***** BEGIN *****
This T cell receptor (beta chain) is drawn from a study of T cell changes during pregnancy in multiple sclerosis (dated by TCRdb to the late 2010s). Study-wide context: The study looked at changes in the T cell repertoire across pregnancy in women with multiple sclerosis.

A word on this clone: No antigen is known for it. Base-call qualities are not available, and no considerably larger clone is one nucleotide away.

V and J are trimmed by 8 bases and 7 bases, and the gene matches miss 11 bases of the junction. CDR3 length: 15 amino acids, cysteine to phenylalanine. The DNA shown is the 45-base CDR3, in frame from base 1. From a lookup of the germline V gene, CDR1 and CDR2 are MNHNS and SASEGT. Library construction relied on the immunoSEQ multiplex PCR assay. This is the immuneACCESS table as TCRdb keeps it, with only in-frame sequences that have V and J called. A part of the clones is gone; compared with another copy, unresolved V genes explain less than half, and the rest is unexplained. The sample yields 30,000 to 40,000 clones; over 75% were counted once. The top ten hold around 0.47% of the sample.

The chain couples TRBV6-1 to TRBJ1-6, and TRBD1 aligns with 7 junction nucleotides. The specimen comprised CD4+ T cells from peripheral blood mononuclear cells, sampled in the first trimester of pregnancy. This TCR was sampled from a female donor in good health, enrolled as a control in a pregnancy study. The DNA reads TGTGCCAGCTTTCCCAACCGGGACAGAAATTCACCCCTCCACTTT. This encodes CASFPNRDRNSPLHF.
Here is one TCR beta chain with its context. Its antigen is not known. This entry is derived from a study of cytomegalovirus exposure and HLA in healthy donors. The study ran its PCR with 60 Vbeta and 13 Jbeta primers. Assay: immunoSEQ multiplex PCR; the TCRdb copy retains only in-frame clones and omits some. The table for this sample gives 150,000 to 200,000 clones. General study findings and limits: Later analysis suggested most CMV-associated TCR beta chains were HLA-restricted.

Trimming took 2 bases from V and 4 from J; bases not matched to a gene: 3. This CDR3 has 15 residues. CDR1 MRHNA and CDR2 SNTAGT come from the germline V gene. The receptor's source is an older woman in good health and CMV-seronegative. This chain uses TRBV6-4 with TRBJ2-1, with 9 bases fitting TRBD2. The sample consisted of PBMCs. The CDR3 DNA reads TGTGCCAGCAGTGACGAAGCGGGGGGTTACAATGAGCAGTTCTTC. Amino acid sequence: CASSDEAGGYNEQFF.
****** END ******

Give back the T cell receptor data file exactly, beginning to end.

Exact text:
This T cell receptor (beta chain) is drawn from a study of T cell changes during pregnancy in multiple sclerosis (dated by TCRdb to the late 2010s). Study-wide context: The study looked at changes in the T cell repertoire across pregnancy in women with multiple sclerosis.

A word on this clone: No antigen is known for it. Base-call qualities are not available, and no considerably larger clone is one nucleotide away.

V and J are trimmed by 8 bases and 7 bases, and the gene matches miss 11 bases of the junction. CDR3 length: 15 amino acids, cysteine to phenylalanine. The DNA shown is the 45-base CDR3, in frame from base 1. From a lookup of the germline V gene, CDR1 and CDR2 are MNHNS and SASEGT. Library construction relied on the immunoSEQ multiplex PCR assay. This is the immuneACCESS table as TCRdb keeps it, with only in-frame sequences that have V and J called. A part of the clones is gone; compared with another copy, unresolved V genes explain less than half, and the rest is unexplained. The sample yields 30,000 to 40,000 clones; over 75% were counted once. The top ten hold around 0.47% of the sample.

The chain couples TRBV6-1 to TRBJ1-6, and TRBD1 aligns with 7 junction nucleotides. The specimen comprised CD4+ T cells from peripheral blood mononuclear cells, sampled in the first trimester of pregnancy. This TCR was sampled from a female donor in good health, enrolled as a control in a pregnancy study. The DNA reads TGTGCCAGCTTTCCCAACCGGGACAGAAATTCACCCCTCCACTTT. This encodes CASFPNRDRNSPLHF.
Here is one TCR beta chain with its context. Its antigen is not known. This entry is derived from a study of cytomegalovirus exposure and HLA in healthy donors. The study ran its PCR with 60 Vbeta and 13 Jbeta primers. Assay: immunoSEQ multiplex PCR; the TCRdb copy retains only in-frame clones and omits some. The table for this sample gives 150,000 to 200,000 clones. General study findings and limits: Later analysis suggested most CMV-associated TCR beta chains were HLA-restricted.

Trimming took 2 bases from V and 4 from J; bases not matched to a gene: 3. This CDR3 has 15 residues. CDR1 MRHNA and CDR2 SNTAGT come from the germline V gene. The receptor's source is an older woman in good health and CMV-seronegative. This chain uses TRBV6-4 with TRBJ2-1, with 9 bases fitting TRBD2. The sample consisted of PBMCs. The CDR3 DNA reads TGTGCCAGCAGTGACGAAGCGGGGGGTTACAATGAGCAGTTCTTC. Amino acid sequence: CASSDEAGGYNEQFF.